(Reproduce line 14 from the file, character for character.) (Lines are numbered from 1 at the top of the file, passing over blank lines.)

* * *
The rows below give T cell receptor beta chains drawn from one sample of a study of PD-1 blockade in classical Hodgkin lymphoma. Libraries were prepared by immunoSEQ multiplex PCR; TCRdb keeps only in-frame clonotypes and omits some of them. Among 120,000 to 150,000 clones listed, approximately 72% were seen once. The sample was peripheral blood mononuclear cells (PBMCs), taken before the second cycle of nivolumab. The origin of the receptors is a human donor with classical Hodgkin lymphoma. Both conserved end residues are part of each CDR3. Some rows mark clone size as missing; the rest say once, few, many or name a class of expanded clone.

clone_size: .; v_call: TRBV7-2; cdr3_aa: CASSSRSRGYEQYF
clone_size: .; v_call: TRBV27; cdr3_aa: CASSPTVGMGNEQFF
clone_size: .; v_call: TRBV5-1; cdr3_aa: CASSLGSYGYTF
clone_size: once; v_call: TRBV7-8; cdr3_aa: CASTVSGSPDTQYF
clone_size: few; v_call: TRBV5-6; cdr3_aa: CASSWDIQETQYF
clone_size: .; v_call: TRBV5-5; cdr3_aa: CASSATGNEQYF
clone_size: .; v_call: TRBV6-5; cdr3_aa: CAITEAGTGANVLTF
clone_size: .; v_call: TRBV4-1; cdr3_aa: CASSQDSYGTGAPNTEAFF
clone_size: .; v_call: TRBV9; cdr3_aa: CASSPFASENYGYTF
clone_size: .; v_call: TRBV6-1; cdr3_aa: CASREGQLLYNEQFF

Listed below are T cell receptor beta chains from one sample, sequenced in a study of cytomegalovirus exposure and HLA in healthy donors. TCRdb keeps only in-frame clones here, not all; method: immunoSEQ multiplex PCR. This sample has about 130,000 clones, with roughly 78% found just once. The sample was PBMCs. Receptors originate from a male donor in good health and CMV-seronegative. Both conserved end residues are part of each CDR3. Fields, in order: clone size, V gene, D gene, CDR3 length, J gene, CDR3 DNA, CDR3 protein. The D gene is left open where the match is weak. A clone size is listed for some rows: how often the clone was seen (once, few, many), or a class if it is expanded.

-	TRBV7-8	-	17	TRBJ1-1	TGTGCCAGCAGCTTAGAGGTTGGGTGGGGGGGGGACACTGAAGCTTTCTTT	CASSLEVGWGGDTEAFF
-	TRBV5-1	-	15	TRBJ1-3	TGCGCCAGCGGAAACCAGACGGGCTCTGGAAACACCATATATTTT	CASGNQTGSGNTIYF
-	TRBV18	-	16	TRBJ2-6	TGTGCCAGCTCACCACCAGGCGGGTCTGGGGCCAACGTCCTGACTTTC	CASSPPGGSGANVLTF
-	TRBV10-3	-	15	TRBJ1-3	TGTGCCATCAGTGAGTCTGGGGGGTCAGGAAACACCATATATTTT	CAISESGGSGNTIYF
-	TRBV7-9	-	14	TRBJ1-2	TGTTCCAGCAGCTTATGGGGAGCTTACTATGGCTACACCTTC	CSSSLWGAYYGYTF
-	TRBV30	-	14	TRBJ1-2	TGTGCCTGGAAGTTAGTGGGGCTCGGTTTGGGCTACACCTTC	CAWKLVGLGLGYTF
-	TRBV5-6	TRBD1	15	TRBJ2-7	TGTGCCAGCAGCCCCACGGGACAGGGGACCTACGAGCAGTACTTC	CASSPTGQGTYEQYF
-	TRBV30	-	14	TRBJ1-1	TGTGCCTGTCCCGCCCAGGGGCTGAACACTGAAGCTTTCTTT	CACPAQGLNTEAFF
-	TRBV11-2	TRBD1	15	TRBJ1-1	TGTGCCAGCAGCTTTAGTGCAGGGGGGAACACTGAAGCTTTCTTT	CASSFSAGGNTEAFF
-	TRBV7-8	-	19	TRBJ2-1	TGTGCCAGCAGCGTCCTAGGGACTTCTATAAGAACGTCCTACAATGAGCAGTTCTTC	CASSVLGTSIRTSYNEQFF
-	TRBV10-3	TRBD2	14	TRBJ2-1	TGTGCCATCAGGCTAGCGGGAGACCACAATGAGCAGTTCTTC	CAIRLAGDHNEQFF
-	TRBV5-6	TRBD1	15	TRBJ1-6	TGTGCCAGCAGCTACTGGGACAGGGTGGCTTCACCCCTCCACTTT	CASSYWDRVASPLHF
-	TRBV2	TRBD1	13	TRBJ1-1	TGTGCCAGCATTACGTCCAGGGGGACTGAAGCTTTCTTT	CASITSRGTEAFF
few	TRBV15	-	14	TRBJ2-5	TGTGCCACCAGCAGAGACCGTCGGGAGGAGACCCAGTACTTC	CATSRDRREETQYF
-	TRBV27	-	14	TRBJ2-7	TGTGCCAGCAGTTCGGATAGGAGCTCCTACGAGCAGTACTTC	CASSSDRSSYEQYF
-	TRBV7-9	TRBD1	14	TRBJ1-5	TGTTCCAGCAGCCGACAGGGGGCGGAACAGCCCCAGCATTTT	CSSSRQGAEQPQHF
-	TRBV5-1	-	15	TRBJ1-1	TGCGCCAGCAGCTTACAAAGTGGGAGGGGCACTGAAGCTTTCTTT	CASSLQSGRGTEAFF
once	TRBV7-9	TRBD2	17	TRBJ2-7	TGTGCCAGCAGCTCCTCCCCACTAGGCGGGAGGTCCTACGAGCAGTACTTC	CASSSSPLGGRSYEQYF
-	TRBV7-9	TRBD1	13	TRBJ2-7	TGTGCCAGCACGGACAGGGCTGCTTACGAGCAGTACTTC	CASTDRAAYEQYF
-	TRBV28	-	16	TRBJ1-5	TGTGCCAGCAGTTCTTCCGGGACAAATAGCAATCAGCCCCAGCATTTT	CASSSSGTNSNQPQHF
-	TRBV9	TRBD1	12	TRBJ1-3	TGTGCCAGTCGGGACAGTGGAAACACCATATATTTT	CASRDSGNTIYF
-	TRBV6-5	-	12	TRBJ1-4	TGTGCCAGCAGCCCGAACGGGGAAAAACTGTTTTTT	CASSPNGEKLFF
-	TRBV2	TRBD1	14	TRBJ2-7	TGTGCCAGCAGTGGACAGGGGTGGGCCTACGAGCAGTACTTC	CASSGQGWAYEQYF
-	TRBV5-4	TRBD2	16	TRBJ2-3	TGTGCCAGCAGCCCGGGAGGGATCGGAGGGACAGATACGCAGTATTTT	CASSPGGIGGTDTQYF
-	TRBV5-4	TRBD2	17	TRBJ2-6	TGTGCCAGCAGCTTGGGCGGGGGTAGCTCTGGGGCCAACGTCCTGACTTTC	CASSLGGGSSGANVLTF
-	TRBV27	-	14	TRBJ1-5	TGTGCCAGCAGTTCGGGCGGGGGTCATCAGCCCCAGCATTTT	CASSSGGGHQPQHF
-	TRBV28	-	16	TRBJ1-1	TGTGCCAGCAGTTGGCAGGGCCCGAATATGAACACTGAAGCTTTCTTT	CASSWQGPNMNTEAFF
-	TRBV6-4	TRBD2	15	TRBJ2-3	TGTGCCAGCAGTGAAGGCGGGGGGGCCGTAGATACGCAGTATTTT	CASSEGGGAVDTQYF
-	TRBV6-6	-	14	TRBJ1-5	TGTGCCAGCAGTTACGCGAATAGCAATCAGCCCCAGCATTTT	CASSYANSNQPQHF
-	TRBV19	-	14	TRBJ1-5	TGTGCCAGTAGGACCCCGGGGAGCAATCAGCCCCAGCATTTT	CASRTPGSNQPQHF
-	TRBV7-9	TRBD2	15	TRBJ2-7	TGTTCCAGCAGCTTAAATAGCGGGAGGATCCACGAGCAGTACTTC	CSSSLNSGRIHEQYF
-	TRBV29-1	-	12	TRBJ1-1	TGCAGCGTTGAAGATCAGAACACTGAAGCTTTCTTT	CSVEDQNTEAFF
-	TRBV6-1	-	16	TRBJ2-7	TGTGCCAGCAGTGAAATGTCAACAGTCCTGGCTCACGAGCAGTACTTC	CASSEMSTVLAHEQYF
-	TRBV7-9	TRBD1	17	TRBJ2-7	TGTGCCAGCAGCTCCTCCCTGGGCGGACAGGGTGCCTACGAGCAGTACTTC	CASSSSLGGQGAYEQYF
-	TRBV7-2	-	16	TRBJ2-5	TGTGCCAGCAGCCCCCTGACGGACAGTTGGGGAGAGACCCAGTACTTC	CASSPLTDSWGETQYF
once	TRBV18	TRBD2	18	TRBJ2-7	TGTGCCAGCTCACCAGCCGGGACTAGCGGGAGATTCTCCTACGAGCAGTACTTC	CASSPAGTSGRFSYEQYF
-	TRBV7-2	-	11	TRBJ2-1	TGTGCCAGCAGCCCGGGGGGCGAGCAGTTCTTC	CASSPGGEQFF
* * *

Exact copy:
-	TRBV5-1	-	15	TRBJ1-3	TGCGCCAGCGGAAACCAGACGGGCTCTGGAAACACCATATATTTT	CASGNQTGSGNTIYF